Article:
Over the next 12 months, property prices are expected to rise everywhere except London, and expectations for sales over the coming year are more bullish in all regions.

Surveyors gave little credit to finance minister Philip Hammond’s flagship measure in his annual budget in November, which scrapped the property purchase tax known as stamp duty for almost all first-time home-buyers.

Some 86 percent of RICS members said the measure had not led to any boost to the number of first-time buyers so far, and two thirds thought there would be no boost in future.

Instead, existing home-owners were capturing much of the benefit by raising selling prices.

“The risk was always that a good portion of the benefit would be capitalised in the price, therefore limiting the benefit for the first-time buyer,” Rubinsohn said.

Source: Yahoo Finance UK

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Value of British property market has fallen by £62.7 billion since July, report finds

The average home across Britain has lost nearly £24 a day in value over the past three months, according to analysis by a property website.

Zoopla said a house price dip between the start of July and the end of September means the average property has decreased in value by £2,188 over the quarter, which equates to a fall of £23.78 per day.

Spokesman Lawrence Hall said: “We’ve seen a decline in house prices during the last quarter, which is potentially good news for first-time buyers.”

Zoopla calculates that the total value of the British housing market fell by £62.7 billion during the third quarter of 2017, making it now worth around £8.1 trillion.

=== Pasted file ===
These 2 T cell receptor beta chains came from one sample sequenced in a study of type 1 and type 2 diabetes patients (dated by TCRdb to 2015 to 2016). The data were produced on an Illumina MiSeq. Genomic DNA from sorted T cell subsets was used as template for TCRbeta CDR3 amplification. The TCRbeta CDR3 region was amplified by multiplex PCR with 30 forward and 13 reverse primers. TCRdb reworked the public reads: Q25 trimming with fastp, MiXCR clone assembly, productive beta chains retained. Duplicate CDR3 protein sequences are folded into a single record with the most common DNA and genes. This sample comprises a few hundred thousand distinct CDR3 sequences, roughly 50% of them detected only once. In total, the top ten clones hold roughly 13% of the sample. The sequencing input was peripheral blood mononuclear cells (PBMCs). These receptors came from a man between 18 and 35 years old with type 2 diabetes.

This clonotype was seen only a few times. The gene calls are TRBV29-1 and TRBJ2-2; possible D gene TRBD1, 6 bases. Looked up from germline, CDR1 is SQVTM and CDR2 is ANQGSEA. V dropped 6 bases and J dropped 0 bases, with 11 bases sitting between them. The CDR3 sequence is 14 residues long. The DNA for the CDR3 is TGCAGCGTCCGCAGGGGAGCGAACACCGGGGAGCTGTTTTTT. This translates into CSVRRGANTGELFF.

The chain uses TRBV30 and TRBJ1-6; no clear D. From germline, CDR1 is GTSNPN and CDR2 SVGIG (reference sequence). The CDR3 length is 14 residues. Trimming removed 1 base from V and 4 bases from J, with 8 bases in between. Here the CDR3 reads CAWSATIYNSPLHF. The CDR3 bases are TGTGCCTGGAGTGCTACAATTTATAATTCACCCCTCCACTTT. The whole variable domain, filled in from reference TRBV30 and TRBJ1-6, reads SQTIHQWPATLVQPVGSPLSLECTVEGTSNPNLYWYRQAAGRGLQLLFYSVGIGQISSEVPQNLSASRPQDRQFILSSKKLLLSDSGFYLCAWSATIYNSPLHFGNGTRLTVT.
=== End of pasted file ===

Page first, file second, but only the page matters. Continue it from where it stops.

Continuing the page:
But while values have fallen across England in the past three months, Scotland and Wales have bucked the downward trend, according to the website.

In Wales, the average home is worth £393 more than three months earlier, while in Scotland values have seen a £54 increase on average.

Caernarfon in North Wales was identified as the top-performing area in the third quarter, with price growth of 1.57% or £2,563 on average.

Within England, the North West has been the most resilient in terms of price falls, with values there edging down by 0.59% or £1,120 since July.

London, where housing affordability has become particularly stretched, has seen the biggest price falls over the period, with an average decline of 0.99% or £6,633.

Alton in Hampshire was identified as having the weakest house price growth in Britain in the third quarter, with property values falling by 2.17% or £10,900 on average.

Here are average property values across Britain in September, followed by the increase in cash and percentage terms over the previous three months, according to Zoopla:

  • Wales, £182,773, £393, 0.22%
  • Scotland, £187,084, £54, 0.04%
  • North West England, £189,552, minus £1,120, minus 0.59%
  • North East England, £186,765, minus £1,341, minus 0.71%
  • South West England, £295,011, minus £2,358, minus 0.79%
  • East of England, £355,941, minus £2,988, minus 0.83%
  • South East England, £406,271, minus £3,575, minus 0.87%
  • East Midlands, £209,416, minus £1,867, minus 0.88%
  • Yorkshire and the Humber, £172,199, minus £1,572, minus 0.9%
  • West Midlands, £218,398, minus £2,130, minus 0.97%
  • London, £665,605, minus £6,633, minus 0.99%

Source: iTV